Industrial cameras are perfect for high-speed production lines in a compacted space. They generate high-resolution images without a need to stop the line. We can choose from linear, 2D, and 3D cameras, which additionally provide information about the shape and geometry of the product. This set of information definitely develops the quality control process.
In the process of vision quality control, it is also possible to use 3D scanners. They are able to create three-dimensional models based on an existing object. The device maps the shape of the object by combining a set of points and creating digital clouds from them, which are then processed and combined into a complete mesh model. This allows even very complex geometry to be mapped quickly and accurately. However, in order to be able to get information about the whole object, several measurements have to be made.
3D scanners can use two technologies: laser or structured light. Laser technology is characterized by high precision and allows the analysis of objects in difficult lighting conditions, which, however, is associated with longer data processing time. Devices based on structured light projection are characterized by high speed and lower price but are more sensitive to lighting conditions than laser scanners.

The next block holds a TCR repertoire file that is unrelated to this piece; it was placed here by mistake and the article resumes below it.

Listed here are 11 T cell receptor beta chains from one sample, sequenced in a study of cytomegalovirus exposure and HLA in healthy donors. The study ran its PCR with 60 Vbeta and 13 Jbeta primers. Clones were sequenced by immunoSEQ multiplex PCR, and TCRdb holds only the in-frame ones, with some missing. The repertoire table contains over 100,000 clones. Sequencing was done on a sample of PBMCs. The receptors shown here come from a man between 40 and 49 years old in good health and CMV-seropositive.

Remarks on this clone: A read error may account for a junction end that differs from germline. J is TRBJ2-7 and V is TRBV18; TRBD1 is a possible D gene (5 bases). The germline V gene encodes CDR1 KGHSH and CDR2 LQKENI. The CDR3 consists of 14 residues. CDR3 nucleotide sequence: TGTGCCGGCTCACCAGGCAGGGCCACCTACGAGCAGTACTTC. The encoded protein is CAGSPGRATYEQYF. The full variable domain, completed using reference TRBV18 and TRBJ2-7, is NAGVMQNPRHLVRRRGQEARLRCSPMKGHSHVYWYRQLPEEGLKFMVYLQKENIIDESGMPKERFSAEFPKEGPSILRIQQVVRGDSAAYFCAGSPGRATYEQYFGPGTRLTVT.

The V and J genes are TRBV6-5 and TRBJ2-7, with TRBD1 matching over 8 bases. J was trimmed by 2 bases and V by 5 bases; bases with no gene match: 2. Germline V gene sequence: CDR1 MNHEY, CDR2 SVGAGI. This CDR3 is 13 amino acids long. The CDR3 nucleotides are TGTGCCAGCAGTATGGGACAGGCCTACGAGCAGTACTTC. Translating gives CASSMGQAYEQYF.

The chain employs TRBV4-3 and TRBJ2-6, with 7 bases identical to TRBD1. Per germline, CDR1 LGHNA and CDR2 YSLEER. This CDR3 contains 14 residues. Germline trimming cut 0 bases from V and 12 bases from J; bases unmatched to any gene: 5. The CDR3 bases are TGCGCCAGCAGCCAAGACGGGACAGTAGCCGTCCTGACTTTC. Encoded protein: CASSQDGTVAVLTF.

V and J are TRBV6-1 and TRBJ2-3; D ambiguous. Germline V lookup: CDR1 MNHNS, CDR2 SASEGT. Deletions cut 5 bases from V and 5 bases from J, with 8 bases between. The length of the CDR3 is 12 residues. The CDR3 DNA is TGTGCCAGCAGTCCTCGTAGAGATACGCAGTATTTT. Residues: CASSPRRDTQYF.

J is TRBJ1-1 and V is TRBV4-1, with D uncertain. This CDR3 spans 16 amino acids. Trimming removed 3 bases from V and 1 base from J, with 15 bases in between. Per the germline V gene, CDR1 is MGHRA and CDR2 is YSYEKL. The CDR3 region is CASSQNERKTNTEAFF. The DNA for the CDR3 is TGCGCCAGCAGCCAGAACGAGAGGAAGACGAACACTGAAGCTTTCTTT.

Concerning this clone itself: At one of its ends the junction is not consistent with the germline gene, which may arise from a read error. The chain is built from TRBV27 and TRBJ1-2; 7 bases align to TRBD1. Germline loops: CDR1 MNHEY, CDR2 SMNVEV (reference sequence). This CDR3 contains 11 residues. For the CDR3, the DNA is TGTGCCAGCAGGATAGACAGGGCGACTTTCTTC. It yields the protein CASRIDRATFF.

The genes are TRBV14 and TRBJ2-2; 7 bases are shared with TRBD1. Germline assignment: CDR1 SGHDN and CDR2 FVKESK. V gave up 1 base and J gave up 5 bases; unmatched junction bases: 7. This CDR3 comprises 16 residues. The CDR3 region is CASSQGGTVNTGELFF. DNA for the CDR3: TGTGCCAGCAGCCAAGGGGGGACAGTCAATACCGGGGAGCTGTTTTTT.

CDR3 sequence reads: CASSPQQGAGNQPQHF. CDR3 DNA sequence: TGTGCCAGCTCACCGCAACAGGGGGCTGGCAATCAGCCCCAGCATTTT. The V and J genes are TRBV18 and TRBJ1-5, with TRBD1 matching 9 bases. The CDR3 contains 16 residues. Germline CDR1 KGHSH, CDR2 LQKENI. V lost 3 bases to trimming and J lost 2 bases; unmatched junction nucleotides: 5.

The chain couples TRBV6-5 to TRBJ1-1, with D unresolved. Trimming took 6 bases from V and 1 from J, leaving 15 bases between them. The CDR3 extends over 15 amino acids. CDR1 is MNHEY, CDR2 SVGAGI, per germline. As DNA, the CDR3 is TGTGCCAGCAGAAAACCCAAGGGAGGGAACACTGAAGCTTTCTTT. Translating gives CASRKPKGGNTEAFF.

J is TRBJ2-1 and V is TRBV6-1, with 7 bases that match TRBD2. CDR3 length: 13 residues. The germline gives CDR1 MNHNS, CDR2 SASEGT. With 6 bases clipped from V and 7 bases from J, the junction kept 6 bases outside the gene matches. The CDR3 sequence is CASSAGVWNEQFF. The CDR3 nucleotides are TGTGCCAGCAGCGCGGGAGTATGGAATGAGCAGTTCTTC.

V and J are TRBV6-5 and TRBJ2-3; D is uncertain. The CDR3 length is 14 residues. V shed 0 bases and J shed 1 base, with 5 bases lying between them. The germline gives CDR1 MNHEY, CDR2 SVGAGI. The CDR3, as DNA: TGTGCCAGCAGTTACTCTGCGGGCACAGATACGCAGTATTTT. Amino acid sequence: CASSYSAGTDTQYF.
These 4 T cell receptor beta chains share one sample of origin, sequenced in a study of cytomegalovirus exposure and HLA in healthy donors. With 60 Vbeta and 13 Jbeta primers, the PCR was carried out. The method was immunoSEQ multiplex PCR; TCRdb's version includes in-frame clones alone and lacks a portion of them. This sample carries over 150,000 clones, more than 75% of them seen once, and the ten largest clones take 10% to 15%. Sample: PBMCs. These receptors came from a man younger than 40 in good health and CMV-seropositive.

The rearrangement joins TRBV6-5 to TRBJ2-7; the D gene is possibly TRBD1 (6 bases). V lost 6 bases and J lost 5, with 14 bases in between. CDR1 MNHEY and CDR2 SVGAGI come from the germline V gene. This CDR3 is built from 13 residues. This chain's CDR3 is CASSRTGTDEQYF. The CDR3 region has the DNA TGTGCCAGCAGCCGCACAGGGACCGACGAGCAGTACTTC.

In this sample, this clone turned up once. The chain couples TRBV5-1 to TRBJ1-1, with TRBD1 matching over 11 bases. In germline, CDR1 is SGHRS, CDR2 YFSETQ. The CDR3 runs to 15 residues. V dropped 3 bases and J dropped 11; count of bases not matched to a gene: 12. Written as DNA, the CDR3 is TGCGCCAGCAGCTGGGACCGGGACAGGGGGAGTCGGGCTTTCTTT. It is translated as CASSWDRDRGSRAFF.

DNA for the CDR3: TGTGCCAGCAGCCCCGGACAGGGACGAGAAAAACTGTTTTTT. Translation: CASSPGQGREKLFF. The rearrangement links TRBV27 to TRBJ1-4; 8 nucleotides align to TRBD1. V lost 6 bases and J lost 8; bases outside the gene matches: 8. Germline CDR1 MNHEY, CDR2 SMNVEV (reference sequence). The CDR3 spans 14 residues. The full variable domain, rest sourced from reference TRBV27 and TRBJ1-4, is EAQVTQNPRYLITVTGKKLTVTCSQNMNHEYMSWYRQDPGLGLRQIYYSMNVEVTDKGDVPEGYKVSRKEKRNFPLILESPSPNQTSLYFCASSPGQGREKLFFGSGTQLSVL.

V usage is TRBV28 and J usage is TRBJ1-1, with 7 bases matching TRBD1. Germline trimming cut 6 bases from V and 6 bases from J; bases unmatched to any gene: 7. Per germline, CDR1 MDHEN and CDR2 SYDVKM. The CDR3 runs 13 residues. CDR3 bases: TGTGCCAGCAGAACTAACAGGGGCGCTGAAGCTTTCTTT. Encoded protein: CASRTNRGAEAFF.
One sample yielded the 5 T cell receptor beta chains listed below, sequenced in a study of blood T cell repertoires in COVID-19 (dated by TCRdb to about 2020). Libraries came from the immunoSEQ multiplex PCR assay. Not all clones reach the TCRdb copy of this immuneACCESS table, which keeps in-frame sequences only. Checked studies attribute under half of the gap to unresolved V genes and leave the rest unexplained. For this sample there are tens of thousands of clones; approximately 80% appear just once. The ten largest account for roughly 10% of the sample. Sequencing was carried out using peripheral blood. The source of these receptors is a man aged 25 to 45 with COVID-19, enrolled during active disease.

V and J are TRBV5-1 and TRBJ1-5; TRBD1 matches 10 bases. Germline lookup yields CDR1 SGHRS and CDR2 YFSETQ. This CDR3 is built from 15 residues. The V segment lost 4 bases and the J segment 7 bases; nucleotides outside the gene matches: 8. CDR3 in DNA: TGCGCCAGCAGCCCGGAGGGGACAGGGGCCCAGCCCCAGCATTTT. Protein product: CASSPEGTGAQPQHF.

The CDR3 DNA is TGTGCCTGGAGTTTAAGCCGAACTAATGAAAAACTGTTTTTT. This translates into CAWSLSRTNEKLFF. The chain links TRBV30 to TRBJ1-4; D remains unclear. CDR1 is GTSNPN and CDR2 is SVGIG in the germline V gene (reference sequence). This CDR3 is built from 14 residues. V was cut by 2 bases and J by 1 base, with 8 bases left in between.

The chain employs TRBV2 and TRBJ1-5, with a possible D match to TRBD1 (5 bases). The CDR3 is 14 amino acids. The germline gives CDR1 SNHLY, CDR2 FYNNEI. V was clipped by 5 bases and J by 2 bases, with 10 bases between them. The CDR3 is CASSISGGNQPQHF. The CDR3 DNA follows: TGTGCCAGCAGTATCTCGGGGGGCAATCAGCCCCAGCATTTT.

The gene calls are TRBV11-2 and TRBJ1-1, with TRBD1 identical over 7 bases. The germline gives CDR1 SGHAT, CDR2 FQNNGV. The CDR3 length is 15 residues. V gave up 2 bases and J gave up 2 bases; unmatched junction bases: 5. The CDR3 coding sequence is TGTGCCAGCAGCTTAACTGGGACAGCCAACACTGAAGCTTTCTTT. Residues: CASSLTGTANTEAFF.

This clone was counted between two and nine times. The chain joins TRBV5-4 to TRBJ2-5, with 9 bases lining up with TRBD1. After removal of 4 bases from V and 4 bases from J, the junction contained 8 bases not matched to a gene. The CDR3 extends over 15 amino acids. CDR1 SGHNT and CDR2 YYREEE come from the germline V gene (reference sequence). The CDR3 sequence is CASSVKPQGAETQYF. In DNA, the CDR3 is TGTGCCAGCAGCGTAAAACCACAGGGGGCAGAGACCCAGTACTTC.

One of the biggest advantages of 3D scanners is their high accuracy and resolution. The precision of measurement can reach up to the order of thousandths of a millimeter. As with cameras, the technology allows us to detect an object and compare it with a model. However, by comparing not the image but the 3D model, we can evaluate the geometry and check whether it is compatible with, for example, a reference CAD model. The data obtained in this way can be used to decide whether to accept or reject the product. When purchasing a scanner, it is necessary to consider the specific operating conditions on the production line. Variable temperature, humidity, and lighting, significantly affect the quality of the obtained results. This type of system works best where lighting can be controlled. When deciding to buy the equipment, one should also take into account its cost, in this case, higher than cameras. Depending on the parameters and type of the device, it ranges from several to several hundred thousand EUR.